[LINK] Open Source PC Design

Stephen Wilson swilson at lockstep.com.au
Mon Jun 2 13:34:51 AEST 2008


You can shout all you like, and call people cretins, but as far as I can 
see, you make a habit of caricaturing various IP cases in a rather silly 
effort to create an overall impression that IP is an evil enterprise.

For instance, you said without any qualification that "Cadbury [think] 
they can get away with claiming to own the colour purple".  But then you 
later showed some detailed understanding that this case is indeed about 
trademarking the packaging of chocolate.  That's quite a gap over 
outright 'ownership'.

And you claim over and over that "intellectual property doesn't exist", 
as if stridency and sheer repetition add force to your argument.  "IP" 
is a label coined to refer to patents, copyrights etc.  There are well 
understood protocols for converting ideas into "IP" by various routes. 
Some of these newer routes -- such as gene patents -- are controversial 
and may well be evil.  And the way that big businesses use patents to 
create monopolies is sometimes abhorrent.  So, like most human 
endeavours, IP is not problem free.

But what do you actually propose?  Abolish patents, trademarks and 
copyrights overnight and what would you achieve?  Do you think that all 
Monsantos and horrible project home companies will be vanquished in a 
flash by this simplistic, legalistic and totally fantastic paradigm 
shift of yours?

Umm ... get real!


Stephen Wilson
Managing Director

Phone +61 (0)414 488 851

Lockstep Consulting provides independent specialist advice and analysis
on authentication, PKI and smartcards.  Lockstep Technologies develops
unique new smart ID solutions that safeguard identity and privacy.

Craig Sanders wrote:
> On Mon, Jun 02, 2008 at 10:14:42AM +1000, Stephen Wilson wrote:
>> Craig Sanders wrote:
>>> ... this deliberate confusion is what enables Cadbury to think they can
>>> get away with claiming to own the colour purple
>> But they didn't claim this.  
> that's EXACTLY what they are claiming.  That they, and ONLY they, have
> the right to use the colour purple for chocolate and related products,
> and that ANY use of that colour by anyone else for chocolate and related
> products is an infringement of their property rights.
>> They are claiming a trademark on the colour in a very specific
>> context, in an effort to stop others passing off their chocolate as
>> being Cadbury's.  Your argumentation is pure straw man.
> don't be absurd. not even the most simple-minded cretin would think
> for a moment that chocolate being sold in a Darell Lea shop with the
> name "Darrel Lea" written prominently on it was somehow Cadbury's just
> because the packaging was partly purple.  The effort was purely to
> further their attempt to claim ownership of something (a colour) that
> can not and should not be owned, and incidentally to cause harm to a
> competitor.
> for an interesting analysis of the case, the sequence of events, and
> related issues see:
> http://www.australiantrademarkslawblog.com/2008/04/articles/passing-off/cadburys-purple-patch-comes-to-an-end-for-now/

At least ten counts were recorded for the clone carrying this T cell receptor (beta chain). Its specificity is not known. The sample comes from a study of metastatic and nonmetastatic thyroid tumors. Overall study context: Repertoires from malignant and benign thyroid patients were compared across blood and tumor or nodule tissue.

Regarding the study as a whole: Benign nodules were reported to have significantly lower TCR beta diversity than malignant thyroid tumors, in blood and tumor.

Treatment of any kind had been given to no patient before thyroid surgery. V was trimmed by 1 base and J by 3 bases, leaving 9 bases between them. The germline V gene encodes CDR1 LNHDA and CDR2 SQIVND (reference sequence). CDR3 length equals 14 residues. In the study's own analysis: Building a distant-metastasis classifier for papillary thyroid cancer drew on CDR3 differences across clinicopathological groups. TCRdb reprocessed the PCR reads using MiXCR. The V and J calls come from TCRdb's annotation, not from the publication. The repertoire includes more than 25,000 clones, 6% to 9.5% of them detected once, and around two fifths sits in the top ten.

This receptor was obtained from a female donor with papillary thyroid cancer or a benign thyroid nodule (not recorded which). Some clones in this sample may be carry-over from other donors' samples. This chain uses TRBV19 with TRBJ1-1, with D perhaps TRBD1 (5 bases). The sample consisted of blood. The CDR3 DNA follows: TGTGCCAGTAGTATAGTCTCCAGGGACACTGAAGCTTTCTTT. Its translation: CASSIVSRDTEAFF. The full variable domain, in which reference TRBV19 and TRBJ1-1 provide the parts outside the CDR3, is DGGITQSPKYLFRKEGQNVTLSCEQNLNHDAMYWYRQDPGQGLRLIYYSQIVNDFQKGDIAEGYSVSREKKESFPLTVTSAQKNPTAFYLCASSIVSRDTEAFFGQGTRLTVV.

> an excerpt:
>   "A little bit of background to this latest decision is probably
>   necessary for those who, for reasons only known to them, have failed
>   to follow the fate of purple in Australian litigation. At the original
>   trial in 2006, Justice Heerey found for Darrell Lea and held certain
>   expert evidence from Cadbury inadmissible. While there was a lot of
>   evidence that consumers associated purple with Cadbury chocolate,
>   there was also a lot of evidence of uses by other chocolate makers of
>   purple and many factors which distinguished Darrell Lea from Cadbury
>   chocolate. For example, the words Darrell Lea written prominently
>   on Darrell Lea chocolate were subtle hints to consumers that the
>   chocolate in question was not Cadbury. Some consumers actually picked
>   up on the point."
> (i particularly like the sarcasm in the phrase "subtle hints to
> consumers")
> and another:
>   "It is also worth noting that the big prize that Cadbury failed to
>   obtain here is not just victory in this passing off case but a big
>   step towards Cadbury successfully registering purple as a trade
>   mark for chocolate. See the article by Lea Lewin in the Australian
>   Trade Marks Law Blog on 11th February, 2008. If Cadbury can't
>   convince a Federal Court that use of purple by other chocolate
>   makers is misleading or deceptive, its prospects of obtaining that
>   registration on the basis that its use of purple has led to purple
>   being distinctive of its chocolates will be severely diminished."
>> But to disclaim the meaningfulness of intellectual property full stop, 
>> and then accuse others of stealing something that you say doesn't exist, 
>> is crazy.
> you're mis-representing what i said. i'm not saying that "intellectual
> property" is being stolen, i'm saying that ideas are being stolen.
> ideas obviously exist.
> it's "intellectual property" that doesn't.  if anything's crazy, it's
> the foolish notion that it does exist.
> to take ideas from the commons and convert them into private property is
> theft.
> craig

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